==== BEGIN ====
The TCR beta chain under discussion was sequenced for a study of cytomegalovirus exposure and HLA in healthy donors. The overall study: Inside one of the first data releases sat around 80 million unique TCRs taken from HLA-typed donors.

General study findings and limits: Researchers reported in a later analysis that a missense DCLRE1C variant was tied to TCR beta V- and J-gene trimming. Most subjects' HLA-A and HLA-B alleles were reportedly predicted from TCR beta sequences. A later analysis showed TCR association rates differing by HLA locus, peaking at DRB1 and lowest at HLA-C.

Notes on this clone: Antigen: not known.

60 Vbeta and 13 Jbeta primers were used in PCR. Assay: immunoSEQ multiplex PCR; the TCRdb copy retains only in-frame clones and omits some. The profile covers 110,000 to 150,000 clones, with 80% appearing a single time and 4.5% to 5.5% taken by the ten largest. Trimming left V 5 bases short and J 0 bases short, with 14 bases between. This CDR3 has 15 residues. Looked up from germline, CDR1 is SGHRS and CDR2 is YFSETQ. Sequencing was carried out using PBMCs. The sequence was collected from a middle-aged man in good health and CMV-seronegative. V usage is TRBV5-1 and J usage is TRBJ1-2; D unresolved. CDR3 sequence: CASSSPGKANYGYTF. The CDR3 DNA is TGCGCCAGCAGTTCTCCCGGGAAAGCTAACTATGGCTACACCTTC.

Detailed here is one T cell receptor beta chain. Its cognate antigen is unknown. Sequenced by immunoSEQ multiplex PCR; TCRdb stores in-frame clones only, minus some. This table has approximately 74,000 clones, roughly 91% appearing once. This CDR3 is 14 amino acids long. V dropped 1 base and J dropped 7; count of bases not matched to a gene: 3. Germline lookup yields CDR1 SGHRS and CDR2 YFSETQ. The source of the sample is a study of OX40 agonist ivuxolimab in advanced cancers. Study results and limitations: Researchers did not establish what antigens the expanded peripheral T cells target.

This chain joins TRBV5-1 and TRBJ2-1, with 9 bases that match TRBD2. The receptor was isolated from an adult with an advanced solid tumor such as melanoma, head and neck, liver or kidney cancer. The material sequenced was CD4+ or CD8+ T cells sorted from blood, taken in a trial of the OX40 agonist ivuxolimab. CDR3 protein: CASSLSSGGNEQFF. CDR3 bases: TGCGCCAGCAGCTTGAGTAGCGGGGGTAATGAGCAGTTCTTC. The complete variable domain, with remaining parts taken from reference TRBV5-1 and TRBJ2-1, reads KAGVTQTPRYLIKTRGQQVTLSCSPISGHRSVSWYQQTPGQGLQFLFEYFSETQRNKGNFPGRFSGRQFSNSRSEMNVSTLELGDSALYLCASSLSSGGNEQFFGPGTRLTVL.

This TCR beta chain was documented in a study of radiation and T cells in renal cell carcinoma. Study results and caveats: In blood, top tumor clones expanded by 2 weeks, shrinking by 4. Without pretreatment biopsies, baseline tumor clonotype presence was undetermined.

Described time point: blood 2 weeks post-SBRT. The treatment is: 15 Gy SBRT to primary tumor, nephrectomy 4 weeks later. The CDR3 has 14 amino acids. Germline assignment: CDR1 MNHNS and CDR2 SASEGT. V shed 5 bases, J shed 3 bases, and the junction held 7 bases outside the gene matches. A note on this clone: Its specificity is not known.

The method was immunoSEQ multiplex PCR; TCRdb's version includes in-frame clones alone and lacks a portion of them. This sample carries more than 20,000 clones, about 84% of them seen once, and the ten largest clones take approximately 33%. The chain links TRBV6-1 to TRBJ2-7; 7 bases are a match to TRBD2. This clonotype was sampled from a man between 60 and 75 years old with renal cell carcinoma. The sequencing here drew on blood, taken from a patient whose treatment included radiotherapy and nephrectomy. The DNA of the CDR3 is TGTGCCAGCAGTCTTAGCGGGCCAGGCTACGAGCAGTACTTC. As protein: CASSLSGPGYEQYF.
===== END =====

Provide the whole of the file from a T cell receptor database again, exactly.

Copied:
The TCR beta chain under discussion was sequenced for a study of cytomegalovirus exposure and HLA in healthy donors. The overall study: Inside one of the first data releases sat around 80 million unique TCRs taken from HLA-typed donors.

General study findings and limits: Researchers reported in a later analysis that a missense DCLRE1C variant was tied to TCR beta V- and J-gene trimming. Most subjects' HLA-A and HLA-B alleles were reportedly predicted from TCR beta sequences. A later analysis showed TCR association rates differing by HLA locus, peaking at DRB1 and lowest at HLA-C.

Notes on this clone: Antigen: not known.

60 Vbeta and 13 Jbeta primers were used in PCR. Assay: immunoSEQ multiplex PCR; the TCRdb copy retains only in-frame clones and omits some. The profile covers 110,000 to 150,000 clones, with 80% appearing a single time and 4.5% to 5.5% taken by the ten largest. Trimming left V 5 bases short and J 0 bases short, with 14 bases between. This CDR3 has 15 residues. Looked up from germline, CDR1 is SGHRS and CDR2 is YFSETQ. Sequencing was carried out using PBMCs. The sequence was collected from a middle-aged man in good health and CMV-seronegative. V usage is TRBV5-1 and J usage is TRBJ1-2; D unresolved. CDR3 sequence: CASSSPGKANYGYTF. The CDR3 DNA is TGCGCCAGCAGTTCTCCCGGGAAAGCTAACTATGGCTACACCTTC.

Detailed here is one T cell receptor beta chain. Its cognate antigen is unknown. Sequenced by immunoSEQ multiplex PCR; TCRdb stores in-frame clones only, minus some. This table has approximately 74,000 clones, roughly 91% appearing once. This CDR3 is 14 amino acids long. V dropped 1 base and J dropped 7; count of bases not matched to a gene: 3. Germline lookup yields CDR1 SGHRS and CDR2 YFSETQ. The source of the sample is a study of OX40 agonist ivuxolimab in advanced cancers. Study results and limitations: Researchers did not establish what antigens the expanded peripheral T cells target.

This chain joins TRBV5-1 and TRBJ2-1, with 9 bases that match TRBD2. The receptor was isolated from an adult with an advanced solid tumor such as melanoma, head and neck, liver or kidney cancer. The material sequenced was CD4+ or CD8+ T cells sorted from blood, taken in a trial of the OX40 agonist ivuxolimab. CDR3 protein: CASSLSSGGNEQFF. CDR3 bases: TGCGCCAGCAGCTTGAGTAGCGGGGGTAATGAGCAGTTCTTC. The complete variable domain, with remaining parts taken from reference TRBV5-1 and TRBJ2-1, reads KAGVTQTPRYLIKTRGQQVTLSCSPISGHRSVSWYQQTPGQGLQFLFEYFSETQRNKGNFPGRFSGRQFSNSRSEMNVSTLELGDSALYLCASSLSSGGNEQFFGPGTRLTVL.

This TCR beta chain was documented in a study of radiation and T cells in renal cell carcinoma. Study results and caveats: In blood, top tumor clones expanded by 2 weeks, shrinking by 4. Without pretreatment biopsies, baseline tumor clonotype presence was undetermined.

Described time point: blood 2 weeks post-SBRT. The treatment is: 15 Gy SBRT to primary tumor, nephrectomy 4 weeks later. The CDR3 has 14 amino acids. Germline assignment: CDR1 MNHNS and CDR2 SASEGT. V shed 5 bases, J shed 3 bases, and the junction held 7 bases outside the gene matches. A note on this clone: Its specificity is not known.

The method was immunoSEQ multiplex PCR; TCRdb's version includes in-frame clones alone and lacks a portion of them. This sample carries more than 20,000 clones, about 84% of them seen once, and the ten largest clones take approximately 33%. The chain links TRBV6-1 to TRBJ2-7; 7 bases are a match to TRBD2. This clonotype was sampled from a man between 60 and 75 years old with renal cell carcinoma. The sequencing here drew on blood, taken from a patient whose treatment included radiotherapy and nephrectomy. The DNA of the CDR3 is TGTGCCAGCAGTCTTAGCGGGCCAGGCTACGAGCAGTACTTC. As protein: CASSLSGPGYEQYF.